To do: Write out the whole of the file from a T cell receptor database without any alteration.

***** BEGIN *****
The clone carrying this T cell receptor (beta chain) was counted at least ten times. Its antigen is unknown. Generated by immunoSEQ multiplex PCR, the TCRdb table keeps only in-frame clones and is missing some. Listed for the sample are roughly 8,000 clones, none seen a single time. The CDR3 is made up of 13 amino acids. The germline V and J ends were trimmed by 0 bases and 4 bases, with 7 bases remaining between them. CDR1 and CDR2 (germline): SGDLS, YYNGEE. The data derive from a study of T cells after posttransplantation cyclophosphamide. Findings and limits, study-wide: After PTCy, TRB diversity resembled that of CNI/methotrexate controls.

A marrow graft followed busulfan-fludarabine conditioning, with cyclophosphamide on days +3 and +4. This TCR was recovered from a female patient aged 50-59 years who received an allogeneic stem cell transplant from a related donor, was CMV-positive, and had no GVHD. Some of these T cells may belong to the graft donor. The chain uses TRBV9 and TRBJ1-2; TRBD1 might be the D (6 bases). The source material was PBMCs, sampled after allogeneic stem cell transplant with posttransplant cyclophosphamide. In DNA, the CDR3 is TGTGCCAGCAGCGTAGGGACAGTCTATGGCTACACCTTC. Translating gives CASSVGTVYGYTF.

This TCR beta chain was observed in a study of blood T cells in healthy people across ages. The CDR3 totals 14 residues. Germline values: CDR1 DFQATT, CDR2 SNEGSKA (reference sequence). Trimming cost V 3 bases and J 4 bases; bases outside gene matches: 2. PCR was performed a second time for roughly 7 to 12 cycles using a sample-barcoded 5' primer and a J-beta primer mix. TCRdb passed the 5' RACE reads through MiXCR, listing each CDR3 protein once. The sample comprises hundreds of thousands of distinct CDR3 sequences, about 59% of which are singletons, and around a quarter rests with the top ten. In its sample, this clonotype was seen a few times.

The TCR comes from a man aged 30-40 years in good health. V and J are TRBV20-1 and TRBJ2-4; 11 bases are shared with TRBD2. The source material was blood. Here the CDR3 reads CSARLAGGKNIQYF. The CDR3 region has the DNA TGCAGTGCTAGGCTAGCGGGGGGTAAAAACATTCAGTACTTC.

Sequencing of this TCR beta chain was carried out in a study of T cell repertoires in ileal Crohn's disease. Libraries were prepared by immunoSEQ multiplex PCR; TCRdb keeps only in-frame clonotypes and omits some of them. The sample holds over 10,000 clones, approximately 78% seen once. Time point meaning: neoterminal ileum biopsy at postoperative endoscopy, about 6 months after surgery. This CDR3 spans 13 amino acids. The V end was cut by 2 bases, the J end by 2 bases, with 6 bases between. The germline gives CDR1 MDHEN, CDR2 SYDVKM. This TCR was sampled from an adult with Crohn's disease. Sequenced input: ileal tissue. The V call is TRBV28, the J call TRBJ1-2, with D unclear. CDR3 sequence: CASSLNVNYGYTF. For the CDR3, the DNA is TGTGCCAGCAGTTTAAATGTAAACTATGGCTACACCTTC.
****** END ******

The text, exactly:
The clone carrying this T cell receptor (beta chain) was counted at least ten times. Its antigen is unknown. Generated by immunoSEQ multiplex PCR, the TCRdb table keeps only in-frame clones and is missing some. Listed for the sample are roughly 8,000 clones, none seen a single time. The CDR3 is made up of 13 amino acids. The germline V and J ends were trimmed by 0 bases and 4 bases, with 7 bases remaining between them. CDR1 and CDR2 (germline): SGDLS, YYNGEE. The data derive from a study of T cells after posttransplantation cyclophosphamide. Findings and limits, study-wide: After PTCy, TRB diversity resembled that of CNI/methotrexate controls.

A marrow graft followed busulfan-fludarabine conditioning, with cyclophosphamide on days +3 and +4. This TCR was recovered from a female patient aged 50-59 years who received an allogeneic stem cell transplant from a related donor, was CMV-positive, and had no GVHD. Some of these T cells may belong to the graft donor. The chain uses TRBV9 and TRBJ1-2; TRBD1 might be the D (6 bases). The source material was PBMCs, sampled after allogeneic stem cell transplant with posttransplant cyclophosphamide. In DNA, the CDR3 is TGTGCCAGCAGCGTAGGGACAGTCTATGGCTACACCTTC. Translating gives CASSVGTVYGYTF.

This TCR beta chain was observed in a study of blood T cells in healthy people across ages. The CDR3 totals 14 residues. Germline values: CDR1 DFQATT, CDR2 SNEGSKA (reference sequence). Trimming cost V 3 bases and J 4 bases; bases outside gene matches: 2. PCR was performed a second time for roughly 7 to 12 cycles using a sample-barcoded 5' primer and a J-beta primer mix. TCRdb passed the 5' RACE reads through MiXCR, listing each CDR3 protein once. The sample comprises hundreds of thousands of distinct CDR3 sequences, about 59% of which are singletons, and around a quarter rests with the top ten. In its sample, this clonotype was seen a few times.

The TCR comes from a man aged 30-40 years in good health. V and J are TRBV20-1 and TRBJ2-4; 11 bases are shared with TRBD2. The source material was blood. Here the CDR3 reads CSARLAGGKNIQYF. The CDR3 region has the DNA TGCAGTGCTAGGCTAGCGGGGGGTAAAAACATTCAGTACTTC.

Sequencing of this TCR beta chain was carried out in a study of T cell repertoires in ileal Crohn's disease. Libraries were prepared by immunoSEQ multiplex PCR; TCRdb keeps only in-frame clonotypes and omits some of them. The sample holds over 10,000 clones, approximately 78% seen once. Time point meaning: neoterminal ileum biopsy at postoperative endoscopy, about 6 months after surgery. This CDR3 spans 13 amino acids. The V end was cut by 2 bases, the J end by 2 bases, with 6 bases between. The germline gives CDR1 MDHEN, CDR2 SYDVKM. This TCR was sampled from an adult with Crohn's disease. Sequenced input: ileal tissue. The V call is TRBV28, the J call TRBJ1-2, with D unclear. CDR3 sequence: CASSLNVNYGYTF. For the CDR3, the DNA is TGTGCCAGCAGTTTAAATGTAAACTATGGCTACACCTTC.